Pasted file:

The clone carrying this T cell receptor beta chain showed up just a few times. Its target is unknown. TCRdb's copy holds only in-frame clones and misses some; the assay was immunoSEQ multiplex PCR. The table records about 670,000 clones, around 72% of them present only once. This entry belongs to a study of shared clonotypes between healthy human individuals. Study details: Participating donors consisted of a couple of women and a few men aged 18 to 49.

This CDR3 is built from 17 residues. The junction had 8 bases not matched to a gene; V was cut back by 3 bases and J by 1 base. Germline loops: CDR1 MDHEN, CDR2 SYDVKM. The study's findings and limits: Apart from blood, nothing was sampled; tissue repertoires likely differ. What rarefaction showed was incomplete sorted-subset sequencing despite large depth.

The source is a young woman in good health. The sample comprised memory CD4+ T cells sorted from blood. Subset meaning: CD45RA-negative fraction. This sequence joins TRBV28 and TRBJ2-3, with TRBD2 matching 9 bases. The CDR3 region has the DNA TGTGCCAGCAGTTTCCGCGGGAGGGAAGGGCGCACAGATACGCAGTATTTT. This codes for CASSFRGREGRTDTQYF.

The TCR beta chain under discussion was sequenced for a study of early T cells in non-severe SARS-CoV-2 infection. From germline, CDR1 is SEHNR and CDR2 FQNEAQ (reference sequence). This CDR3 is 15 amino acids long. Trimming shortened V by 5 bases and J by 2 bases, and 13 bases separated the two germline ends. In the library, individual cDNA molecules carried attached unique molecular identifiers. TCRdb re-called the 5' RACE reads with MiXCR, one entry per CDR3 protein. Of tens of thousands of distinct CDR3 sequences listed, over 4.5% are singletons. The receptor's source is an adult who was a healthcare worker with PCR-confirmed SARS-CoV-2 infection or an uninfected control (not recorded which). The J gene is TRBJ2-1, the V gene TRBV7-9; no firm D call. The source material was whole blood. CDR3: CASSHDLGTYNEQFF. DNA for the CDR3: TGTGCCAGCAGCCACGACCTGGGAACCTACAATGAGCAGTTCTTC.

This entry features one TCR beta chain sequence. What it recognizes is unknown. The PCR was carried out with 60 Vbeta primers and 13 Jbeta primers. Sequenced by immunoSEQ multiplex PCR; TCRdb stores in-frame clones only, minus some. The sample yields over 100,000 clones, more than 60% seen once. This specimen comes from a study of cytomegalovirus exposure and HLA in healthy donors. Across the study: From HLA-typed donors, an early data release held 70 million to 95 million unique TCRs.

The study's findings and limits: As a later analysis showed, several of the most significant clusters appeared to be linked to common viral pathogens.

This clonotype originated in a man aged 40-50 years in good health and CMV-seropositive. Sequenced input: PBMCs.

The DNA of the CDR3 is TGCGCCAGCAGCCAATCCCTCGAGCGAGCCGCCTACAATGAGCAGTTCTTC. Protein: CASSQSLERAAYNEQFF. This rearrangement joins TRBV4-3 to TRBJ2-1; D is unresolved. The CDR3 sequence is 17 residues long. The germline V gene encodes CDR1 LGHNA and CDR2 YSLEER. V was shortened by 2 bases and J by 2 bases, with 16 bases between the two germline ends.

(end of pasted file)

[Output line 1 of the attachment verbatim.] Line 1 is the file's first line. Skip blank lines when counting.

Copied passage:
The clone carrying this T cell receptor beta chain showed up just a few times. Its target is unknown. TCRdb's copy holds only in-frame clones and misses some; the assay was immunoSEQ multiplex PCR. The table records about 670,000 clones, around 72% of them present only once. This entry belongs to a study of shared clonotypes between healthy human individuals. Study details: Participating donors consisted of a couple of women and a few men aged 18 to 49.